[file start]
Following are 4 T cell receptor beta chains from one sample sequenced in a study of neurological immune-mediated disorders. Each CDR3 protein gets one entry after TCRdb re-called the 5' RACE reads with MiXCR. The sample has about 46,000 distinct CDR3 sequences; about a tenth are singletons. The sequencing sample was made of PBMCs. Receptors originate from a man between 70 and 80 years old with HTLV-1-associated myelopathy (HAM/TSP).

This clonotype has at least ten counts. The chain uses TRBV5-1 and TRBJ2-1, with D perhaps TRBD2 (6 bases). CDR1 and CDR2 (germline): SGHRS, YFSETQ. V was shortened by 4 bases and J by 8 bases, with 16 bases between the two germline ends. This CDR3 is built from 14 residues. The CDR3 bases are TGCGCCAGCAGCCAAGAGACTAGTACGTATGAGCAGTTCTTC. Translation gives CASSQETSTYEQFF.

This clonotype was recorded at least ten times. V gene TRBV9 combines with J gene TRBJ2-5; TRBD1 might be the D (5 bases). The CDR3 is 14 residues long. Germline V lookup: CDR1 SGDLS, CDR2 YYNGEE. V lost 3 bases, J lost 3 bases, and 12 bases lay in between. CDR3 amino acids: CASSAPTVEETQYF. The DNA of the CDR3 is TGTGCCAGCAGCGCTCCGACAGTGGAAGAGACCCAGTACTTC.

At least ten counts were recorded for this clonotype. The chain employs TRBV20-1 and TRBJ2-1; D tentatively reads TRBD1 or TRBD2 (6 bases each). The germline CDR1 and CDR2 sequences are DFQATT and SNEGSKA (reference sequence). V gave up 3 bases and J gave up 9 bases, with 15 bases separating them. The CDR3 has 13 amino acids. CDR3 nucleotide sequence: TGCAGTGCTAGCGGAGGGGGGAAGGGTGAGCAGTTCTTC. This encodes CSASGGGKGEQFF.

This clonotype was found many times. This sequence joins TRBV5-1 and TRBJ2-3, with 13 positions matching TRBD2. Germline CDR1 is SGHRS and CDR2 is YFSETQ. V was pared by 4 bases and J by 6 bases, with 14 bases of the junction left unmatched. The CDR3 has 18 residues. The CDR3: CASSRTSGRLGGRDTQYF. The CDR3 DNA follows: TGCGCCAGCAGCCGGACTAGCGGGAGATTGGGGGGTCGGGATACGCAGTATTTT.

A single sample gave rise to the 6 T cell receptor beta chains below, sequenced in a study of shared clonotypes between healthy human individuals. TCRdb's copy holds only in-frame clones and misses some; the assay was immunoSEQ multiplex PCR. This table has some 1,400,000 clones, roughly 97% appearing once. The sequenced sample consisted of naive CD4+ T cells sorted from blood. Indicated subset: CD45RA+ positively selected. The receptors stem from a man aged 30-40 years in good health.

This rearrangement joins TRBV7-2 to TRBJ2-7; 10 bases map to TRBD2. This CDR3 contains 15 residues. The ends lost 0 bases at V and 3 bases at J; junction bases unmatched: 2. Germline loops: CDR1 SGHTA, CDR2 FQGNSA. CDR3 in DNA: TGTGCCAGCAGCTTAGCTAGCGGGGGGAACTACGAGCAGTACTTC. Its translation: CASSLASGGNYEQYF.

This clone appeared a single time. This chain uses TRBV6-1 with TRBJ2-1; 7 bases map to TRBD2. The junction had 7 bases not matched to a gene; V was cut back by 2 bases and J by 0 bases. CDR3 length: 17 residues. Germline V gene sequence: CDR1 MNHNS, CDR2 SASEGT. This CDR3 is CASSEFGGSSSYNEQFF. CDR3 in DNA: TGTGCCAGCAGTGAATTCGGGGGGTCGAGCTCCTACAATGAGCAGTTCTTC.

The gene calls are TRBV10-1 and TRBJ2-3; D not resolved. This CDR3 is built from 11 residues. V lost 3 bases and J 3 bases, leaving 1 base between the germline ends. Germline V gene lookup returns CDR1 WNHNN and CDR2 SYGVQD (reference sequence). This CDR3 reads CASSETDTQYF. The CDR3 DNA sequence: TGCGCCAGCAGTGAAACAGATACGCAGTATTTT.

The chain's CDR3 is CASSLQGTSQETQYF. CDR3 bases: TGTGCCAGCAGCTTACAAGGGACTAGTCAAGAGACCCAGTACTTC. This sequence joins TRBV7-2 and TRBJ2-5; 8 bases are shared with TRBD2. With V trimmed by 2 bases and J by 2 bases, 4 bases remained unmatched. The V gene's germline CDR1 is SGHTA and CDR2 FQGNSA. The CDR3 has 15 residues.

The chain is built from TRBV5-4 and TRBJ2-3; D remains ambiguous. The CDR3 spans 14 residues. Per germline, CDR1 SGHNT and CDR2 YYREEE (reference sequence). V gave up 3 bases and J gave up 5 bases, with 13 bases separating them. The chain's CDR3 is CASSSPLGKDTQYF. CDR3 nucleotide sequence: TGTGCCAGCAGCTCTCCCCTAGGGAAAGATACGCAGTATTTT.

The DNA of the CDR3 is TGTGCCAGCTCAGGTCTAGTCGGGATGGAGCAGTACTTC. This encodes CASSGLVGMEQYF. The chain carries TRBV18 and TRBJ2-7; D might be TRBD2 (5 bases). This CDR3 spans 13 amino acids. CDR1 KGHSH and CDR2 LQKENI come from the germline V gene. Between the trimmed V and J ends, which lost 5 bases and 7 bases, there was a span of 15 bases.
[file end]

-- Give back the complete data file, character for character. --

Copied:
Following are 4 T cell receptor beta chains from one sample sequenced in a study of neurological immune-mediated disorders. Each CDR3 protein gets one entry after TCRdb re-called the 5' RACE reads with MiXCR. The sample has about 46,000 distinct CDR3 sequences; about a tenth are singletons. The sequencing sample was made of PBMCs. Receptors originate from a man between 70 and 80 years old with HTLV-1-associated myelopathy (HAM/TSP).

This clonotype has at least ten counts. The chain uses TRBV5-1 and TRBJ2-1, with D perhaps TRBD2 (6 bases). CDR1 and CDR2 (germline): SGHRS, YFSETQ. V was shortened by 4 bases and J by 8 bases, with 16 bases between the two germline ends. This CDR3 is built from 14 residues. The CDR3 bases are TGCGCCAGCAGCCAAGAGACTAGTACGTATGAGCAGTTCTTC. Translation gives CASSQETSTYEQFF.

This clonotype was recorded at least ten times. V gene TRBV9 combines with J gene TRBJ2-5; TRBD1 might be the D (5 bases). The CDR3 is 14 residues long. Germline V lookup: CDR1 SGDLS, CDR2 YYNGEE. V lost 3 bases, J lost 3 bases, and 12 bases lay in between. CDR3 amino acids: CASSAPTVEETQYF. The DNA of the CDR3 is TGTGCCAGCAGCGCTCCGACAGTGGAAGAGACCCAGTACTTC.

At least ten counts were recorded for this clonotype. The chain employs TRBV20-1 and TRBJ2-1; D tentatively reads TRBD1 or TRBD2 (6 bases each). The germline CDR1 and CDR2 sequences are DFQATT and SNEGSKA (reference sequence). V gave up 3 bases and J gave up 9 bases, with 15 bases separating them. The CDR3 has 13 amino acids. CDR3 nucleotide sequence: TGCAGTGCTAGCGGAGGGGGGAAGGGTGAGCAGTTCTTC. This encodes CSASGGGKGEQFF.

This clonotype was found many times. This sequence joins TRBV5-1 and TRBJ2-3, with 13 positions matching TRBD2. Germline CDR1 is SGHRS and CDR2 is YFSETQ. V was pared by 4 bases and J by 6 bases, with 14 bases of the junction left unmatched. The CDR3 has 18 residues. The CDR3: CASSRTSGRLGGRDTQYF. The CDR3 DNA follows: TGCGCCAGCAGCCGGACTAGCGGGAGATTGGGGGGTCGGGATACGCAGTATTTT.

A single sample gave rise to the 6 T cell receptor beta chains below, sequenced in a study of shared clonotypes between healthy human individuals. TCRdb's copy holds only in-frame clones and misses some; the assay was immunoSEQ multiplex PCR. This table has some 1,400,000 clones, roughly 97% appearing once. The sequenced sample consisted of naive CD4+ T cells sorted from blood. Indicated subset: CD45RA+ positively selected. The receptors stem from a man aged 30-40 years in good health.

This rearrangement joins TRBV7-2 to TRBJ2-7; 10 bases map to TRBD2. This CDR3 contains 15 residues. The ends lost 0 bases at V and 3 bases at J; junction bases unmatched: 2. Germline loops: CDR1 SGHTA, CDR2 FQGNSA. CDR3 in DNA: TGTGCCAGCAGCTTAGCTAGCGGGGGGAACTACGAGCAGTACTTC. Its translation: CASSLASGGNYEQYF.

This clone appeared a single time. This chain uses TRBV6-1 with TRBJ2-1; 7 bases map to TRBD2. The junction had 7 bases not matched to a gene; V was cut back by 2 bases and J by 0 bases. CDR3 length: 17 residues. Germline V gene sequence: CDR1 MNHNS, CDR2 SASEGT. This CDR3 is CASSEFGGSSSYNEQFF. CDR3 in DNA: TGTGCCAGCAGTGAATTCGGGGGGTCGAGCTCCTACAATGAGCAGTTCTTC.

The gene calls are TRBV10-1 and TRBJ2-3; D not resolved. This CDR3 is built from 11 residues. V lost 3 bases and J 3 bases, leaving 1 base between the germline ends. Germline V gene lookup returns CDR1 WNHNN and CDR2 SYGVQD (reference sequence). This CDR3 reads CASSETDTQYF. The CDR3 DNA sequence: TGCGCCAGCAGTGAAACAGATACGCAGTATTTT.

The chain's CDR3 is CASSLQGTSQETQYF. CDR3 bases: TGTGCCAGCAGCTTACAAGGGACTAGTCAAGAGACCCAGTACTTC. This sequence joins TRBV7-2 and TRBJ2-5; 8 bases are shared with TRBD2. With V trimmed by 2 bases and J by 2 bases, 4 bases remained unmatched. The V gene's germline CDR1 is SGHTA and CDR2 FQGNSA. The CDR3 has 15 residues.

The chain is built from TRBV5-4 and TRBJ2-3; D remains ambiguous. The CDR3 spans 14 residues. Per germline, CDR1 SGHNT and CDR2 YYREEE (reference sequence). V gave up 3 bases and J gave up 5 bases, with 13 bases separating them. The chain's CDR3 is CASSSPLGKDTQYF. CDR3 nucleotide sequence: TGTGCCAGCAGCTCTCCCCTAGGGAAAGATACGCAGTATTTT.

The DNA of the CDR3 is TGTGCCAGCTCAGGTCTAGTCGGGATGGAGCAGTACTTC. This encodes CASSGLVGMEQYF. The chain carries TRBV18 and TRBJ2-7; D might be TRBD2 (5 bases). This CDR3 spans 13 amino acids. CDR1 KGHSH and CDR2 LQKENI come from the germline V gene. Between the trimmed V and J ends, which lost 5 bases and 7 bases, there was a span of 15 bases.